An applicative construction is a construction with an overtly marked verb and a valency that is different from the corresponding unmarked verb (= base verb) in that there is a P argument (“direct object”) that could not be a P argument in the unmarked construction. For example, in Shuswap (spoken in British Columbia), a beneficiary that is coded like the P argument (introduced just by the determiner) can only be used when the verb has the applicative suffix -xt:
The P argument in the derived construction is called the applied P. The erstwhile P argument is coded with an oblique preposition in (1b), but in many languages (including Bantu languages, see below), it can keep its non-oblique coding. For applicatives in the world’s languages, see Peterson’s (2007) monograph, as well as Polinsky (2005), which is the corresponding WALS chapter.
The great majority of APiCS languages lack an applicative construction, but four languages with Bantu background have preserved applicatives from Bantu, and the mixed language Michif has an applicative construction from the Algonquian language Cree. In two languages, P status is recognized by person indexing on the verb (pre-stem in Mixed Ma’a/Mbugu, post-stem in Michif), and in the four Bantu-based languages, the P occurs in immediately postverbal position.
Applicative markers are usually considered to be verbal affixes, i.e. grammatical markers that are very closely associated with the basic verb stem. But affixal categories often have periphrastic (i.e. non-affixal) counterparts, so Creissels (2010) defines a category of “periphrastic applicatives”. These are like affixal applicatives in that an argument is treated like a P object that could not occur with the basic verb, but the applicative marker does not occur as an affix on the verb: Instead, it is a separate element deriving from the verb ‘give’. Such constructions are treated as ‘give’ serial verb constructions here (see Chapter 86). Applicatives are restricted to constructions with a marker that is never separated from the verb.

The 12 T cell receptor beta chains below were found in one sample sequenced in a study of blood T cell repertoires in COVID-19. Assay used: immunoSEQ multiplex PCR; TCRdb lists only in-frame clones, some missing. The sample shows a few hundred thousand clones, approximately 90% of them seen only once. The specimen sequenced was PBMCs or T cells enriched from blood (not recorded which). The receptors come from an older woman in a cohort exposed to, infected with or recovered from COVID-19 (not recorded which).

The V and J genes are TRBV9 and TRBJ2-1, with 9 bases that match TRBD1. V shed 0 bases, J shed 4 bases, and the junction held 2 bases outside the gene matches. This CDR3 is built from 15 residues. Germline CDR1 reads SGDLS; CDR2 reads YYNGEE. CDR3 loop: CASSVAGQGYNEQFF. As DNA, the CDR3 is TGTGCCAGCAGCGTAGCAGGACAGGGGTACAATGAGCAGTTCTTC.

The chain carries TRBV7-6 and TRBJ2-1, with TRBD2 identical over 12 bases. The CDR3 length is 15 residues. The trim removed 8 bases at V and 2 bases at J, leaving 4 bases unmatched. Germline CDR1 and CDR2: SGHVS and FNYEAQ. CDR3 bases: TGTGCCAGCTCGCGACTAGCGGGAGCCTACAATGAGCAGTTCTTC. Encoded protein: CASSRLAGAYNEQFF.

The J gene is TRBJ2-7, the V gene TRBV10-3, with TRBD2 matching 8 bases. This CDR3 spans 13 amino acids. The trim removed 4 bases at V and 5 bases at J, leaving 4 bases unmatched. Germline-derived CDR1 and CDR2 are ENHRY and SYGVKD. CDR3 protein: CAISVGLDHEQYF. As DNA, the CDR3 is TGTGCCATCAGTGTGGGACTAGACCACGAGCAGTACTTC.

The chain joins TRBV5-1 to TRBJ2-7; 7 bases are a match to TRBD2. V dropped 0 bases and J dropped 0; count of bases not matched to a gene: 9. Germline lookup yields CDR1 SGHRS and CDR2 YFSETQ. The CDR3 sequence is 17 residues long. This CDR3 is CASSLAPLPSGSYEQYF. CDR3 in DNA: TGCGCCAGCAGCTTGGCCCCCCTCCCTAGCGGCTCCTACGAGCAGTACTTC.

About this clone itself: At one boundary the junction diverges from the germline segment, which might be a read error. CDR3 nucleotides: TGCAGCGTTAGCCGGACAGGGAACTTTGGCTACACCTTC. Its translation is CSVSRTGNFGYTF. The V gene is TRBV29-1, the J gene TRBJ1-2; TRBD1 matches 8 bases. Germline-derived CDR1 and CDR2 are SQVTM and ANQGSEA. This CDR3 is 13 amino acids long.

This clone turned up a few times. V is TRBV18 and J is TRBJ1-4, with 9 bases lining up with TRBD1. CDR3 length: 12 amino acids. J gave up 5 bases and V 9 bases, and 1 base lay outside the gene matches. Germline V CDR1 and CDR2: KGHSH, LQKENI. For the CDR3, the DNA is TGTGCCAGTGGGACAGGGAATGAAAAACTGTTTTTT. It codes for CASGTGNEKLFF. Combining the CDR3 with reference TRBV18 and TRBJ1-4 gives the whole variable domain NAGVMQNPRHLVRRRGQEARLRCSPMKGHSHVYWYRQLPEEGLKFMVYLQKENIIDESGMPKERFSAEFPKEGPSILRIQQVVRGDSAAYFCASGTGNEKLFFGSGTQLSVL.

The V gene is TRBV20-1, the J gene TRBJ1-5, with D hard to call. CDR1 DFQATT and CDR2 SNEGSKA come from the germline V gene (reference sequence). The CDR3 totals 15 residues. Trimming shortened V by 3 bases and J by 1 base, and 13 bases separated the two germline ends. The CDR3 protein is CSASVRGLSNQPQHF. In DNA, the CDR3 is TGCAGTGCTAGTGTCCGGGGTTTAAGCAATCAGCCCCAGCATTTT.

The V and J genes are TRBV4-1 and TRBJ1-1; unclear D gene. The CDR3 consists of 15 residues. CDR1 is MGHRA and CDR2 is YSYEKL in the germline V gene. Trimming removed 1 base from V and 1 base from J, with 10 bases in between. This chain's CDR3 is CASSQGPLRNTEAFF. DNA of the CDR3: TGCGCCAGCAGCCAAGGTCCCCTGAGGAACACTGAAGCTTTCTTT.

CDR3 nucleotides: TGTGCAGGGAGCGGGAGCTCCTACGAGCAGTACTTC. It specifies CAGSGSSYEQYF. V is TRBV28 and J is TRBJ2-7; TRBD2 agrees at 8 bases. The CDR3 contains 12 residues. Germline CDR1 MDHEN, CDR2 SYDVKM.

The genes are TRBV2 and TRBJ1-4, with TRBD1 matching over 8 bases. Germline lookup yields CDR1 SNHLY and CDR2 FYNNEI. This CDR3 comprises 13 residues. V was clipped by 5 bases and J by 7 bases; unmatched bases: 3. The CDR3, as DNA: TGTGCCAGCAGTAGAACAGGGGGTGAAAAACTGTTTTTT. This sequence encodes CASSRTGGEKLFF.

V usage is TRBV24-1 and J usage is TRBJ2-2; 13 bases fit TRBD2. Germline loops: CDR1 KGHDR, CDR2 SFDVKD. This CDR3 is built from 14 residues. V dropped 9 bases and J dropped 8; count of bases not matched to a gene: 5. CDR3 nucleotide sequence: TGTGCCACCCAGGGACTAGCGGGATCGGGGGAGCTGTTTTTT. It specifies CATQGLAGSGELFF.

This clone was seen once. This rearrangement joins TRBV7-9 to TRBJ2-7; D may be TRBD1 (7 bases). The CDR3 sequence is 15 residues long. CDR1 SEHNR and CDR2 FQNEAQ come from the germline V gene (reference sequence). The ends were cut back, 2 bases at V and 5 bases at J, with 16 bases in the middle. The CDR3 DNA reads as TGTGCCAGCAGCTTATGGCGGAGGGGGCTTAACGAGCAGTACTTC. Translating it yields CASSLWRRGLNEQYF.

Benefactive applicatives are the most widespread type cross-linguistically, so following Polinsky (2005), we distinguish between languages that have only benefactive applicatives (values 1-2) and languages that have other functions as well (value 3). In addition, we distinguish between applicatives that can combine only with transitive bases (value 1) and applicatives that can combine with any base verb (value 2).
|Benefactive function and transitive base||2|
|Benefactive function and any base||1|
|Benefactive and other functions||2|
|No applicative construction exists||70|
The Zulu-based pidgin Fanakalo is reported to have an applicative with transitive bases only. According to Mesthrie 2013, it is not used by less proficient speakers of the pidgin, but not only by speakers who also speak Zulu.
In Michif, which has adopted its verb grammar from Cree, there is an applicative construction from Cree, using the applicative suffix -amuw:
In Kikongo-Kituba, the benefactive applicative can be used not only with transitive bases, but also with intransitive bases, as in (4b):
However, in (4b) the meaning is malefactive rather than benefactive. This is not so surprising, because languages often use their benefactive construction more generally, allowing also malefactive meanings (so the construction can be said to be can be said to be more generally “affactive”, cf. Zúñiga 2011).
In two of the Bantu-based languages, the applicative construction can have other semantic functions in addition to the benefactive function. In Lingala, the suffix -él can mark benefactive (5) and locative situations (6) (Meeuwis 2013):
Likewise in Mixed Ma’a/Mbugu, the suffix -ya can mark benefactive (7) and locative situations (8) (Mous 2013):
In Polinsky’s (2005) world-wide sample, this is actually the most widespread type, and languages with only benefactives are less common. Almost all Bantu languages seem to have further applicatives in addition to benefactives, though Cree only has benefactive applicatives.